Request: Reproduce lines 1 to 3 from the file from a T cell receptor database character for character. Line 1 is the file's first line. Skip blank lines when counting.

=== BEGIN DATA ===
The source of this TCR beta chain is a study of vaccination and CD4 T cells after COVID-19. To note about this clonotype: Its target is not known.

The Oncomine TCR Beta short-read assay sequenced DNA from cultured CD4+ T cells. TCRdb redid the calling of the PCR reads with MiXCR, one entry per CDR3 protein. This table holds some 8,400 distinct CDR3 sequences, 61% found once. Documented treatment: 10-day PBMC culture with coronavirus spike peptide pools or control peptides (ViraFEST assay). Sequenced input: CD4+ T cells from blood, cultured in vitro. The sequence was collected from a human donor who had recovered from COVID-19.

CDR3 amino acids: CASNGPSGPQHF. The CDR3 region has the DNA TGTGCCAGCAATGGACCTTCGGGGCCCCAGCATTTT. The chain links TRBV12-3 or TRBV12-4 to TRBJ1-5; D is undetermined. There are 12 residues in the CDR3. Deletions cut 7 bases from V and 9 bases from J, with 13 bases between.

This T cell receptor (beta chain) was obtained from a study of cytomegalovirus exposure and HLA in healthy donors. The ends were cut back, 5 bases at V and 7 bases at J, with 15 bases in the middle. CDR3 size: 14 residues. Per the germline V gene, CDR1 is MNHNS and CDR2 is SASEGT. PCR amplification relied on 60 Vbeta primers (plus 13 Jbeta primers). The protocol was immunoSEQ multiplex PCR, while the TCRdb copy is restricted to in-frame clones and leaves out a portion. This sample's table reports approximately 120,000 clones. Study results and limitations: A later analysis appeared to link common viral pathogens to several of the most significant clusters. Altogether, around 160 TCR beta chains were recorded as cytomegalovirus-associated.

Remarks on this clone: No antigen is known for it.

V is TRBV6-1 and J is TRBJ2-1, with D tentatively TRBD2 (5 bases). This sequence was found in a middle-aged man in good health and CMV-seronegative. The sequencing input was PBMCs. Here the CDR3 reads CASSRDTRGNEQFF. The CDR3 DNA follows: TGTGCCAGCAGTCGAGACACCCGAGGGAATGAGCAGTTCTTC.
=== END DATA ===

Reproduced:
The source of this TCR beta chain is a study of vaccination and CD4 T cells after COVID-19. To note about this clonotype: Its target is not known.

The Oncomine TCR Beta short-read assay sequenced DNA from cultured CD4+ T cells. TCRdb redid the calling of the PCR reads with MiXCR, one entry per CDR3 protein. This table holds some 8,400 distinct CDR3 sequences, 61% found once. Documented treatment: 10-day PBMC culture with coronavirus spike peptide pools or control peptides (ViraFEST assay). Sequenced input: CD4+ T cells from blood, cultured in vitro. The sequence was collected from a human donor who had recovered from COVID-19.

CDR3 amino acids: CASNGPSGPQHF. The CDR3 region has the DNA TGTGCCAGCAATGGACCTTCGGGGCCCCAGCATTTT. The chain links TRBV12-3 or TRBV12-4 to TRBJ1-5; D is undetermined. There are 12 residues in the CDR3. Deletions cut 7 bases from V and 9 bases from J, with 13 bases between.